As Parton owned the song, she raked in huge profits from Houston's cover. Houston's version became the best-selling hit written and performed by a female vocalist, with worldwide sales of 12 million. In 1992, "I Will Always Love You" was performed by Whitney Houston on The Bodyguard soundtrack. In 1982, Parton recorded a second version of that song for the film The Best Little Whorehouse of Texas; the second version proved to be another #1 C&W hit and also managed to reach the pop charts going to US #53.
Parton refused and that decision is credited with helping make her many millions of dollars in royalties over the years. Dolly was interested until Presley's manager, Colonel Tom Parker, told her she would have to sign over some of the profits if Elvis recorded the song. Around the same time, Elvis Presley wanted to cover the song. In 1974, her version of "I Will Always Love You" was released going up to #1 on the C&W charts, though it never charted anywhere else.
Her Coat of Many Colors has become a classic in the field, as have a number of others. Parton is a hugely successful songwriter, having begun by writing country songs with strong elements of folk music in them based upon her upbringing in humble mountain surroundings. Parton thus put something back into the community where she was born and raised. This region of the U.S., like most areas of Appalachia, traditionally has been characterized by economic poverty.
She invested much of her earnings into business ventures in her native East Tennessee, notably Pigeon Forge which includes a theme park named Dollywood, resulting in a thriving tourism industry drawing visitors from large parts of the southeastern and midwestern US, notably, Tennessee, Kentucky and Ohio. Parton is also a shrewd businesswoman. Her last starring role was in 1992's Straight Talk, with James Woods. Parton was very selective about her future film material, but did have successes in The Best Little Whorehouse in Texas and in a supporting role in Steel Magnolias.
Parton agreed to be in the film, and went on to steal the notices and score a major hit with the title song. She felt Parton was perfect for the role. Fonda was looking for a brassy Southern woman for a supporting role in her new film, 9 to 5. In 1980 Parton was sitting next to actress Jane Fonda on a plane.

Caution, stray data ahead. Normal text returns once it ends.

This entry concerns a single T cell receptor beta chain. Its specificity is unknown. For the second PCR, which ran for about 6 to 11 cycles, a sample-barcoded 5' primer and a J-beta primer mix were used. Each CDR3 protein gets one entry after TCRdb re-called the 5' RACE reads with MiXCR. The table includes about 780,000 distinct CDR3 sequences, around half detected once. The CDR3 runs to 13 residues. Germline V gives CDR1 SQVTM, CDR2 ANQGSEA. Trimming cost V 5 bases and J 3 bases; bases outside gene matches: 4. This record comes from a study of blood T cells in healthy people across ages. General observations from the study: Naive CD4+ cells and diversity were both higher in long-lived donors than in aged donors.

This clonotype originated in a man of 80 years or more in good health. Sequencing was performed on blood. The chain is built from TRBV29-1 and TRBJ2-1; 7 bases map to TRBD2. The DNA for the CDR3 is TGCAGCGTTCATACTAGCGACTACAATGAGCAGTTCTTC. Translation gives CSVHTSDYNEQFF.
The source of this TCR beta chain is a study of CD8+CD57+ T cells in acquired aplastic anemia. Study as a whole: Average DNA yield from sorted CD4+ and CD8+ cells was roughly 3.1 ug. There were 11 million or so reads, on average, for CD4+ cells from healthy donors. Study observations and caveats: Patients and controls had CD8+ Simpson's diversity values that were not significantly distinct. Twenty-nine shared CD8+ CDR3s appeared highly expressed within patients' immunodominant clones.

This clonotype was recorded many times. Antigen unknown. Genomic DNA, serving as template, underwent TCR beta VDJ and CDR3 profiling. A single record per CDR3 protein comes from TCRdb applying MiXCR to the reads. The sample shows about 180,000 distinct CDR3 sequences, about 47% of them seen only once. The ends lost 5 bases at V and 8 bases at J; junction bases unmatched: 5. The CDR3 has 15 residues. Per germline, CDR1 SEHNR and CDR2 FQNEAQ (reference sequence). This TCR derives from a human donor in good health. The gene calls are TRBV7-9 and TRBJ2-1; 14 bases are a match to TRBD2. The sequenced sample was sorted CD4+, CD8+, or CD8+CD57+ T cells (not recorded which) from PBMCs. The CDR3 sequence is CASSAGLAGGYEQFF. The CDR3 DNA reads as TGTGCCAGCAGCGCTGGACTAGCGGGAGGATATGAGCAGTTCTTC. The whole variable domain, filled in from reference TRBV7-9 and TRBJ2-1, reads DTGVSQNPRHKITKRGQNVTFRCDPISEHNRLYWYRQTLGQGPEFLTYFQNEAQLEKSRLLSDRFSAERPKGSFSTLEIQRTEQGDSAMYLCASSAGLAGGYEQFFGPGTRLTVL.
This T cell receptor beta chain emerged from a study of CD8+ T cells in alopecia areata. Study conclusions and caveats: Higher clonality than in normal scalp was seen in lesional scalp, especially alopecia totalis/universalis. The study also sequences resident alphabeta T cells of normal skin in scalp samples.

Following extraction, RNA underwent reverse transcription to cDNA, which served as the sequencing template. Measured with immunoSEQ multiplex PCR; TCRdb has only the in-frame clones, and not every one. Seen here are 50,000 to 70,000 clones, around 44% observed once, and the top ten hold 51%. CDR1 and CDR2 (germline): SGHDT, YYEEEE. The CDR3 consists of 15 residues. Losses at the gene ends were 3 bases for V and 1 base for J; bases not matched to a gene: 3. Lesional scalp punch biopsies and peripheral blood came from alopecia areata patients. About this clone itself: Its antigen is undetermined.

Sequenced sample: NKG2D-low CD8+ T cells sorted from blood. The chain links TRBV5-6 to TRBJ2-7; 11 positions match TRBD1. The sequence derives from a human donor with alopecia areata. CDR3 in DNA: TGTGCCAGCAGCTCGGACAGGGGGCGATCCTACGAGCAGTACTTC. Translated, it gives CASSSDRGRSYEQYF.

Her work of the late 1990s and beyond has moved towards bluegrass and more traditional folk styles. Despite originally being typecast in many circles as a "Country and Western" singer, Parton later had even greater commercial success as a pop singer and actress. She took to the Nashville Sound many traditional, folkloric elements from East Tennessee and popular music. She moved to Nashville in 1964, and in 1967 was invited to join the weekly syndicated country music television program hosted by Porter Wagoner, with whom she became half of a highly successful duet team.
Born in Sevierville, Tennessee, the fourth of 12 children, she started her entertainment career singing on local radio and television in eastern Tennessee. Dolly Rebecca Parton (born January 19, 1946) is an American country music singer, songwriter and actress. Nine to Five (1980). The Best Little Whorehouse in Texas (1982).
Rhinestone (1984). Steel Magnolias (1989). Straight Talk (1992). 1983 "Islands in the Stream" (with Kenny Rogers) #1 US, #7 UK.
1981 "9 to 5" #1 US. 1980 "Starting Over Again" #36 US. 1979 "Baby I'm Burnin'" #25 US. 1978 "Two Doors Down" #19 US.
1978 "I Will Always Love You" (rerecorded version for the film The Best Little Whorehouse in Texas) #53 US. 1978 "Here You Come Again" #3 US. 1978 "Heartbreaker" #38 US. 1976 "Jolene" #7 UK.
2003 "Ultimate" #17 UK. 2002 "Halos & Horns" #37 UK. 2001 "Gold - The Hits Collection" #23 UK. 2001 "Little Sparrow" #30 UK.
1997 "A Life in Music - Ultimate Collection" #38 UK. 1993 "Slow Dancing with the Moon" #16 US. 1993 "Honky Tonk Angels" #42 US. 1991 "Eagle When She Flies" #24 US.
1981 "9 to 5 and Odd Jobs" #11 US. 1979 "Great Balls of Fire" #40 US. 1978 "Dolly Parton/Both Sides" #24 UK. 1978 "Here You Come Again" #20 US.
1978 "Heartbreaker" #27 US.